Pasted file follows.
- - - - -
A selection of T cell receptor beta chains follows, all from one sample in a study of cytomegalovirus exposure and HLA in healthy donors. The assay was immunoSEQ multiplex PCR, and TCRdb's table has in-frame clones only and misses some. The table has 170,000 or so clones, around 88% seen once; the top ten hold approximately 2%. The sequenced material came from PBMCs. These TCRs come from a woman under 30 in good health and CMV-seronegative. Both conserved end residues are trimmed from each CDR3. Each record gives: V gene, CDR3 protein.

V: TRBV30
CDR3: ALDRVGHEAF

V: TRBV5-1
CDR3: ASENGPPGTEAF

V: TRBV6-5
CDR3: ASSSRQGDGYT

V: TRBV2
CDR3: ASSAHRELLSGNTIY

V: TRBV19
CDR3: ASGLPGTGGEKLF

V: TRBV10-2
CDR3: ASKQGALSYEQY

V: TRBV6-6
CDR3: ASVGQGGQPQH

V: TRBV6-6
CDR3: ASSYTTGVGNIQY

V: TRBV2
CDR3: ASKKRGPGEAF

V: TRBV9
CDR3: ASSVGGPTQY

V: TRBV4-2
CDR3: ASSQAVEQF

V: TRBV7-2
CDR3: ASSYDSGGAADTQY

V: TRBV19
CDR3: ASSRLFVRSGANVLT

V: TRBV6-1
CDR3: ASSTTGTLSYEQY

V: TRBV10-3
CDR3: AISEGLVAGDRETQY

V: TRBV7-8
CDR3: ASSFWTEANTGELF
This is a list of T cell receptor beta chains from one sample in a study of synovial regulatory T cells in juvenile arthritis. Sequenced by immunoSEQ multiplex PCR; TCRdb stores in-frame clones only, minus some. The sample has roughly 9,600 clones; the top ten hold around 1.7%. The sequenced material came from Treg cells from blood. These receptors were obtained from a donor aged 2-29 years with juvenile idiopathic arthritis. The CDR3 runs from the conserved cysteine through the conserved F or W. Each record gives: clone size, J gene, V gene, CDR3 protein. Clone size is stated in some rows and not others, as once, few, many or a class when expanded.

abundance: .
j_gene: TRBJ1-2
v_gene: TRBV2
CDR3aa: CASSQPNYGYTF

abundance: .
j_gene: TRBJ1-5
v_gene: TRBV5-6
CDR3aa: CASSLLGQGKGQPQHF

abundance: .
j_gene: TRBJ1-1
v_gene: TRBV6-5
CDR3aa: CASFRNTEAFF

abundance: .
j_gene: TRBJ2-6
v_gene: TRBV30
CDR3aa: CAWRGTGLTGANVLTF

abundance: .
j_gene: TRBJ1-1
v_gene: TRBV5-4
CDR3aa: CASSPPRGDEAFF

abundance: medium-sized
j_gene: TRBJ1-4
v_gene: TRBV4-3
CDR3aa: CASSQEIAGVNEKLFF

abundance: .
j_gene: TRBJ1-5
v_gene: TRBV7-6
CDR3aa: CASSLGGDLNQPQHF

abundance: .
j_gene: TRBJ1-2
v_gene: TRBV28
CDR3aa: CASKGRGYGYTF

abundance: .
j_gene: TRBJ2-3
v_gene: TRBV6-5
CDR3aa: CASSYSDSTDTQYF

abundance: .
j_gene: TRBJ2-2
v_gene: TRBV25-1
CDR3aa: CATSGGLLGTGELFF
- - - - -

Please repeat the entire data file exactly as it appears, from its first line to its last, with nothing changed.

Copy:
A selection of T cell receptor beta chains follows, all from one sample in a study of cytomegalovirus exposure and HLA in healthy donors. The assay was immunoSEQ multiplex PCR, and TCRdb's table has in-frame clones only and misses some. The table has 170,000 or so clones, around 88% seen once; the top ten hold approximately 2%. The sequenced material came from PBMCs. These TCRs come from a woman under 30 in good health and CMV-seronegative. Both conserved end residues are trimmed from each CDR3. Each record gives: V gene, CDR3 protein.

V: TRBV30
CDR3: ALDRVGHEAF

V: TRBV5-1
CDR3: ASENGPPGTEAF

V: TRBV6-5
CDR3: ASSSRQGDGYT

V: TRBV2
CDR3: ASSAHRELLSGNTIY

V: TRBV19
CDR3: ASGLPGTGGEKLF

V: TRBV10-2
CDR3: ASKQGALSYEQY

V: TRBV6-6
CDR3: ASVGQGGQPQH

V: TRBV6-6
CDR3: ASSYTTGVGNIQY

V: TRBV2
CDR3: ASKKRGPGEAF

V: TRBV9
CDR3: ASSVGGPTQY

V: TRBV4-2
CDR3: ASSQAVEQF

V: TRBV7-2
CDR3: ASSYDSGGAADTQY

V: TRBV19
CDR3: ASSRLFVRSGANVLT

V: TRBV6-1
CDR3: ASSTTGTLSYEQY

V: TRBV10-3
CDR3: AISEGLVAGDRETQY

V: TRBV7-8
CDR3: ASSFWTEANTGELF
This is a list of T cell receptor beta chains from one sample in a study of synovial regulatory T cells in juvenile arthritis. Sequenced by immunoSEQ multiplex PCR; TCRdb stores in-frame clones only, minus some. The sample has roughly 9,600 clones; the top ten hold around 1.7%. The sequenced material came from Treg cells from blood. These receptors were obtained from a donor aged 2-29 years with juvenile idiopathic arthritis. The CDR3 runs from the conserved cysteine through the conserved F or W. Each record gives: clone size, J gene, V gene, CDR3 protein. Clone size is stated in some rows and not others, as once, few, many or a class when expanded.

abundance: .
j_gene: TRBJ1-2
v_gene: TRBV2
CDR3aa: CASSQPNYGYTF

abundance: .
j_gene: TRBJ1-5
v_gene: TRBV5-6
CDR3aa: CASSLLGQGKGQPQHF

abundance: .
j_gene: TRBJ1-1
v_gene: TRBV6-5
CDR3aa: CASFRNTEAFF

abundance: .
j_gene: TRBJ2-6
v_gene: TRBV30
CDR3aa: CAWRGTGLTGANVLTF

abundance: .
j_gene: TRBJ1-1
v_gene: TRBV5-4
CDR3aa: CASSPPRGDEAFF

abundance: medium-sized
j_gene: TRBJ1-4
v_gene: TRBV4-3
CDR3aa: CASSQEIAGVNEKLFF

abundance: .
j_gene: TRBJ1-5
v_gene: TRBV7-6
CDR3aa: CASSLGGDLNQPQHF

abundance: .
j_gene: TRBJ1-2
v_gene: TRBV28
CDR3aa: CASKGRGYGYTF

abundance: .
j_gene: TRBJ2-3
v_gene: TRBV6-5
CDR3aa: CASSYSDSTDTQYF

abundance: .
j_gene: TRBJ2-2
v_gene: TRBV25-1
CDR3aa: CATSGGLLGTGELFF